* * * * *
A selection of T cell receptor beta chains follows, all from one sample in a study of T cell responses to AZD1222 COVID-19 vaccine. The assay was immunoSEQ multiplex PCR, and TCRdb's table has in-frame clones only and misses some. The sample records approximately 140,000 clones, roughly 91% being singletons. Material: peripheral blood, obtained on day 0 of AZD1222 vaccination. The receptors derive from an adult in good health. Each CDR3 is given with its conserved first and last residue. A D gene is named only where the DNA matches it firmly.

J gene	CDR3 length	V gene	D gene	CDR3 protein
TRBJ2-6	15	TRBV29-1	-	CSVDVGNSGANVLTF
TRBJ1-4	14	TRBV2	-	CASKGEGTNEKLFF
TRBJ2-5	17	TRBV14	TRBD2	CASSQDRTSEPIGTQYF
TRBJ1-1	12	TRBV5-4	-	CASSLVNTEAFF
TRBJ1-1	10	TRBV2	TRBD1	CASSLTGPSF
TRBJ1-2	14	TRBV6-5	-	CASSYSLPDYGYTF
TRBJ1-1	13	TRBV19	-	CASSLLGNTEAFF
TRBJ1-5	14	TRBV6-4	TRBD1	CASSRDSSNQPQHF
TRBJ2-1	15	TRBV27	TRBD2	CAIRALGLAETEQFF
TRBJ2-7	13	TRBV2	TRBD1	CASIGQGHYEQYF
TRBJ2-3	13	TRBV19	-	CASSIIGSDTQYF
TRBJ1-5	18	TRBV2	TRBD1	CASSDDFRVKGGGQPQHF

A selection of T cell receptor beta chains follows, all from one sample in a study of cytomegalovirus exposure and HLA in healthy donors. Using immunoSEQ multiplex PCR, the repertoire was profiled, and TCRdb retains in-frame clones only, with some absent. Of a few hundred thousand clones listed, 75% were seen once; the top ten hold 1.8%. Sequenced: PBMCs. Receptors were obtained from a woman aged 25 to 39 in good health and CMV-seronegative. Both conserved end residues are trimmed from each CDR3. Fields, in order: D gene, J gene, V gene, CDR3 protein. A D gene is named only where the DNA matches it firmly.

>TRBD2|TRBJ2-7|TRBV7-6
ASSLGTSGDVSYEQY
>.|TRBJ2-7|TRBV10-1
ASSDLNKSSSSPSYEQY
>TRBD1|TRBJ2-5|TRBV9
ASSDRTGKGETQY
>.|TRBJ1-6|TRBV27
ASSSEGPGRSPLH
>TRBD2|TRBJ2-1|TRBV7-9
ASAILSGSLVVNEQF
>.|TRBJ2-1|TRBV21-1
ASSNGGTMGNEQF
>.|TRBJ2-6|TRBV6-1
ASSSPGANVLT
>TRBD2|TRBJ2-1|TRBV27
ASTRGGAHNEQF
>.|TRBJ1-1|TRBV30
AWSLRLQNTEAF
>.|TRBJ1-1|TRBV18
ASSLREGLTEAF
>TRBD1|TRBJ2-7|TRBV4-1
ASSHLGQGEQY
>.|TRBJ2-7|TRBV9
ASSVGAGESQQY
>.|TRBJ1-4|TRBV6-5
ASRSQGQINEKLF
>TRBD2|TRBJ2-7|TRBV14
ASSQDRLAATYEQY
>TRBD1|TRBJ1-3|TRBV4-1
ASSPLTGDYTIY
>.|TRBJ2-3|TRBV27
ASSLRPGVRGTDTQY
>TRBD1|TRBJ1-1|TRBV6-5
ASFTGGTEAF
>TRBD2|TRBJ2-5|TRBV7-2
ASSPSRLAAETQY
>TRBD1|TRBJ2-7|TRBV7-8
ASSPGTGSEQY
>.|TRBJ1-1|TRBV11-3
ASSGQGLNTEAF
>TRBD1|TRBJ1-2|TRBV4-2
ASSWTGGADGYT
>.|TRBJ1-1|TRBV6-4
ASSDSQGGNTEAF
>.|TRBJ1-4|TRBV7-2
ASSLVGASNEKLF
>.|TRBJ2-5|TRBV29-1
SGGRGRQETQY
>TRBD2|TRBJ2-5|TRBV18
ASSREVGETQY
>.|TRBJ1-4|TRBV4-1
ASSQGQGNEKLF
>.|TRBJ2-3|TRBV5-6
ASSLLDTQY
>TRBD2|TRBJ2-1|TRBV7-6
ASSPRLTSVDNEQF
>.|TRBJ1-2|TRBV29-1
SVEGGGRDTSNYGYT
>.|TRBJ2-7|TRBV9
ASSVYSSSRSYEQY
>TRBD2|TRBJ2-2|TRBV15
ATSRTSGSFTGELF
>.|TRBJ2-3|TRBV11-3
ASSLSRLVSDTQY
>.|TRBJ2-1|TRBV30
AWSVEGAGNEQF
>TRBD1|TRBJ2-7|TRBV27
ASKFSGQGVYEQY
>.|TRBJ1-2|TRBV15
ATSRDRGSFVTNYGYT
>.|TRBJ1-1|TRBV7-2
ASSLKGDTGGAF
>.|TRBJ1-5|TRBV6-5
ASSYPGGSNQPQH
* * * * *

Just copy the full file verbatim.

A selection of T cell receptor beta chains follows, all from one sample in a study of T cell responses to AZD1222 COVID-19 vaccine. The assay was immunoSEQ multiplex PCR, and TCRdb's table has in-frame clones only and misses some. The sample records approximately 140,000 clones, roughly 91% being singletons. Material: peripheral blood, obtained on day 0 of AZD1222 vaccination. The receptors derive from an adult in good health. Each CDR3 is given with its conserved first and last residue. A D gene is named only where the DNA matches it firmly.

J gene	CDR3 length	V gene	D gene	CDR3 protein
TRBJ2-6	15	TRBV29-1	-	CSVDVGNSGANVLTF
TRBJ1-4	14	TRBV2	-	CASKGEGTNEKLFF
TRBJ2-5	17	TRBV14	TRBD2	CASSQDRTSEPIGTQYF
TRBJ1-1	12	TRBV5-4	-	CASSLVNTEAFF
TRBJ1-1	10	TRBV2	TRBD1	CASSLTGPSF
TRBJ1-2	14	TRBV6-5	-	CASSYSLPDYGYTF
TRBJ1-1	13	TRBV19	-	CASSLLGNTEAFF
TRBJ1-5	14	TRBV6-4	TRBD1	CASSRDSSNQPQHF
TRBJ2-1	15	TRBV27	TRBD2	CAIRALGLAETEQFF
TRBJ2-7	13	TRBV2	TRBD1	CASIGQGHYEQYF
TRBJ2-3	13	TRBV19	-	CASSIIGSDTQYF
TRBJ1-5	18	TRBV2	TRBD1	CASSDDFRVKGGGQPQHF

A selection of T cell receptor beta chains follows, all from one sample in a study of cytomegalovirus exposure and HLA in healthy donors. Using immunoSEQ multiplex PCR, the repertoire was profiled, and TCRdb retains in-frame clones only, with some absent. Of a few hundred thousand clones listed, 75% were seen once; the top ten hold 1.8%. Sequenced: PBMCs. Receptors were obtained from a woman aged 25 to 39 in good health and CMV-seronegative. Both conserved end residues are trimmed from each CDR3. Fields, in order: D gene, J gene, V gene, CDR3 protein. A D gene is named only where the DNA matches it firmly.

>TRBD2|TRBJ2-7|TRBV7-6
ASSLGTSGDVSYEQY
>.|TRBJ2-7|TRBV10-1
ASSDLNKSSSSPSYEQY
>TRBD1|TRBJ2-5|TRBV9
ASSDRTGKGETQY
>.|TRBJ1-6|TRBV27
ASSSEGPGRSPLH
>TRBD2|TRBJ2-1|TRBV7-9
ASAILSGSLVVNEQF
>.|TRBJ2-1|TRBV21-1
ASSNGGTMGNEQF
>.|TRBJ2-6|TRBV6-1
ASSSPGANVLT
>TRBD2|TRBJ2-1|TRBV27
ASTRGGAHNEQF
>.|TRBJ1-1|TRBV30
AWSLRLQNTEAF
>.|TRBJ1-1|TRBV18
ASSLREGLTEAF
>TRBD1|TRBJ2-7|TRBV4-1
ASSHLGQGEQY
>.|TRBJ2-7|TRBV9
ASSVGAGESQQY
>.|TRBJ1-4|TRBV6-5
ASRSQGQINEKLF
>TRBD2|TRBJ2-7|TRBV14
ASSQDRLAATYEQY
>TRBD1|TRBJ1-3|TRBV4-1
ASSPLTGDYTIY
>.|TRBJ2-3|TRBV27
ASSLRPGVRGTDTQY
>TRBD1|TRBJ1-1|TRBV6-5
ASFTGGTEAF
>TRBD2|TRBJ2-5|TRBV7-2
ASSPSRLAAETQY
>TRBD1|TRBJ2-7|TRBV7-8
ASSPGTGSEQY
>.|TRBJ1-1|TRBV11-3
ASSGQGLNTEAF
>TRBD1|TRBJ1-2|TRBV4-2
ASSWTGGADGYT
>.|TRBJ1-1|TRBV6-4
ASSDSQGGNTEAF
>.|TRBJ1-4|TRBV7-2
ASSLVGASNEKLF
>.|TRBJ2-5|TRBV29-1
SGGRGRQETQY
>TRBD2|TRBJ2-5|TRBV18
ASSREVGETQY
>.|TRBJ1-4|TRBV4-1
ASSQGQGNEKLF
>.|TRBJ2-3|TRBV5-6
ASSLLDTQY
>TRBD2|TRBJ2-1|TRBV7-6
ASSPRLTSVDNEQF
>.|TRBJ1-2|TRBV29-1
SVEGGGRDTSNYGYT
>.|TRBJ2-7|TRBV9
ASSVYSSSRSYEQY
>TRBD2|TRBJ2-2|TRBV15
ATSRTSGSFTGELF
>.|TRBJ2-3|TRBV11-3
ASSLSRLVSDTQY
>.|TRBJ2-1|TRBV30
AWSVEGAGNEQF
>TRBD1|TRBJ2-7|TRBV27
ASKFSGQGVYEQY
>.|TRBJ1-2|TRBV15
ATSRDRGSFVTNYGYT
>.|TRBJ1-1|TRBV7-2
ASSLKGDTGGAF
>.|TRBJ1-5|TRBV6-5
ASSYPGGSNQPQH